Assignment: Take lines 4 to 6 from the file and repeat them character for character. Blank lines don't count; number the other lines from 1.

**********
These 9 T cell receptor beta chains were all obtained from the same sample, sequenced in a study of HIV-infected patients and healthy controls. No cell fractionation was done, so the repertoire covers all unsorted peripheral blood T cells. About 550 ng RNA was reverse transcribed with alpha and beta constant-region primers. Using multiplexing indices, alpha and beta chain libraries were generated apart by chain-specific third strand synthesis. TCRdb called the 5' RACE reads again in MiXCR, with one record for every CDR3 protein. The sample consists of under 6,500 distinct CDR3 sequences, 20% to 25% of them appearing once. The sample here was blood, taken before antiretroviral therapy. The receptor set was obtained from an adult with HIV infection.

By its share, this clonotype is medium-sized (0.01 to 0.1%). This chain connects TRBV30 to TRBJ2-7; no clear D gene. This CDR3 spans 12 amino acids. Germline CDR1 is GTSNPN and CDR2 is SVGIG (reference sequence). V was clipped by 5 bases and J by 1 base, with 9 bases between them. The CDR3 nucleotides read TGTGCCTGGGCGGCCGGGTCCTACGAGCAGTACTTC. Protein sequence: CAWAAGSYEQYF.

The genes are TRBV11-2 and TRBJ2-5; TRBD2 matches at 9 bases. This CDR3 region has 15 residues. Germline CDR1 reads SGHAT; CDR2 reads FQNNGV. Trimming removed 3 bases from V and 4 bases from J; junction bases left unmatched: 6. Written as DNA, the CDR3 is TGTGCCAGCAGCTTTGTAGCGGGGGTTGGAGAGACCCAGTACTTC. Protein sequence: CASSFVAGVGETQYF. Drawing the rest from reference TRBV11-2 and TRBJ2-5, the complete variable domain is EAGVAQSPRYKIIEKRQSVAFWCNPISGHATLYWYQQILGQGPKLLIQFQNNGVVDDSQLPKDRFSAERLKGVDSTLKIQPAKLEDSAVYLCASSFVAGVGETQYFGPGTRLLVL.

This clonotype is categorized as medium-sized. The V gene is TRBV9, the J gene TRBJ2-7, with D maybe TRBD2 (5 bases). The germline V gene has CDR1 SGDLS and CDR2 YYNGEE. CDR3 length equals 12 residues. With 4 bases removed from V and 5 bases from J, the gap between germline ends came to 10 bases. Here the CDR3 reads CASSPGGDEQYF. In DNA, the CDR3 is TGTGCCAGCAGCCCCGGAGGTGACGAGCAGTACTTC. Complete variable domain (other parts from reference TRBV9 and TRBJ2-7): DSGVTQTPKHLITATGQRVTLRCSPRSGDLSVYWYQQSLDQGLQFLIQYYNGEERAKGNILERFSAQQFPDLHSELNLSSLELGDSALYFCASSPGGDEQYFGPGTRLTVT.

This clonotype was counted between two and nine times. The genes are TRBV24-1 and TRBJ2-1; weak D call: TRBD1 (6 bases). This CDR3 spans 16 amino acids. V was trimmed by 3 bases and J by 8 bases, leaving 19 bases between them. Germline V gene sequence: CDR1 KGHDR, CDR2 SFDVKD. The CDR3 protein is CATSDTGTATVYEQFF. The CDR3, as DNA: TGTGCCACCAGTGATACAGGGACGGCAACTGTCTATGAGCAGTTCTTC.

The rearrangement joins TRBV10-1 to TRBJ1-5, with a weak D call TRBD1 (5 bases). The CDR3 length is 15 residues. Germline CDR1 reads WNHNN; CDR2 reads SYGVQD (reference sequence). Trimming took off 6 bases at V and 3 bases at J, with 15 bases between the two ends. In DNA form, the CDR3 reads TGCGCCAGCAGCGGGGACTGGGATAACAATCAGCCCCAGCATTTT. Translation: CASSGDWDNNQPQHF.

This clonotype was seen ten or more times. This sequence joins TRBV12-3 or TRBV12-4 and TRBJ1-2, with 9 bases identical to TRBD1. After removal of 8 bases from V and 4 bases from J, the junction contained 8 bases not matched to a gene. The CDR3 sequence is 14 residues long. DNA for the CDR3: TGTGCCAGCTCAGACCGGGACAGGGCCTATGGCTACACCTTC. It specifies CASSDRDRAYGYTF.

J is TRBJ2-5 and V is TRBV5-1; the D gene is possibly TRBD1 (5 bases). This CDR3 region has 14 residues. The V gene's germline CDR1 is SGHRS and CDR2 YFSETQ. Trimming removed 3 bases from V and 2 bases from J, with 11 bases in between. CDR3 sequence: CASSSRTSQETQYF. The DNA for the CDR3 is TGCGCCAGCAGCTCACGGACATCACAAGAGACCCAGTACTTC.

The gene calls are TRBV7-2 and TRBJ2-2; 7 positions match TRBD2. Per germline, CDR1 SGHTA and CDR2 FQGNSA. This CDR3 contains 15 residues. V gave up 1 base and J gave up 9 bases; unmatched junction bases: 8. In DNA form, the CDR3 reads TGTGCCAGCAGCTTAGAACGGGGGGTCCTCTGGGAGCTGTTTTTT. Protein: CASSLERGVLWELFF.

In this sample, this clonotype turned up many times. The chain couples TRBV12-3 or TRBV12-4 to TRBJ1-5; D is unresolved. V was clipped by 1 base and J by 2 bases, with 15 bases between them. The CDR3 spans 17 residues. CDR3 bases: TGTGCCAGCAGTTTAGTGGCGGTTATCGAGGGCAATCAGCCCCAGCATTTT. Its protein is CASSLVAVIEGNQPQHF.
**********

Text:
This clonotype is categorized as medium-sized. The V gene is TRBV9, the J gene TRBJ2-7, with D maybe TRBD2 (5 bases). The germline V gene has CDR1 SGDLS and CDR2 YYNGEE. CDR3 length equals 12 residues. With 4 bases removed from V and 5 bases from J, the gap between germline ends came to 10 bases. Here the CDR3 reads CASSPGGDEQYF. In DNA, the CDR3 is TGTGCCAGCAGCCCCGGAGGTGACGAGCAGTACTTC. Complete variable domain (other parts from reference TRBV9 and TRBJ2-7): DSGVTQTPKHLITATGQRVTLRCSPRSGDLSVYWYQQSLDQGLQFLIQYYNGEERAKGNILERFSAQQFPDLHSELNLSSLELGDSALYFCASSPGGDEQYFGPGTRLTVT.

This clonotype was counted between two and nine times. The genes are TRBV24-1 and TRBJ2-1; weak D call: TRBD1 (6 bases). This CDR3 spans 16 amino acids. V was trimmed by 3 bases and J by 8 bases, leaving 19 bases between them. Germline V gene sequence: CDR1 KGHDR, CDR2 SFDVKD. The CDR3 protein is CATSDTGTATVYEQFF. The CDR3, as DNA: TGTGCCACCAGTGATACAGGGACGGCAACTGTCTATGAGCAGTTCTTC.

The rearrangement joins TRBV10-1 to TRBJ1-5, with a weak D call TRBD1 (5 bases). The CDR3 length is 15 residues. Germline CDR1 reads WNHNN; CDR2 reads SYGVQD (reference sequence). Trimming took off 6 bases at V and 3 bases at J, with 15 bases between the two ends. In DNA form, the CDR3 reads TGCGCCAGCAGCGGGGACTGGGATAACAATCAGCCCCAGCATTTT. Translation: CASSGDWDNNQPQHF.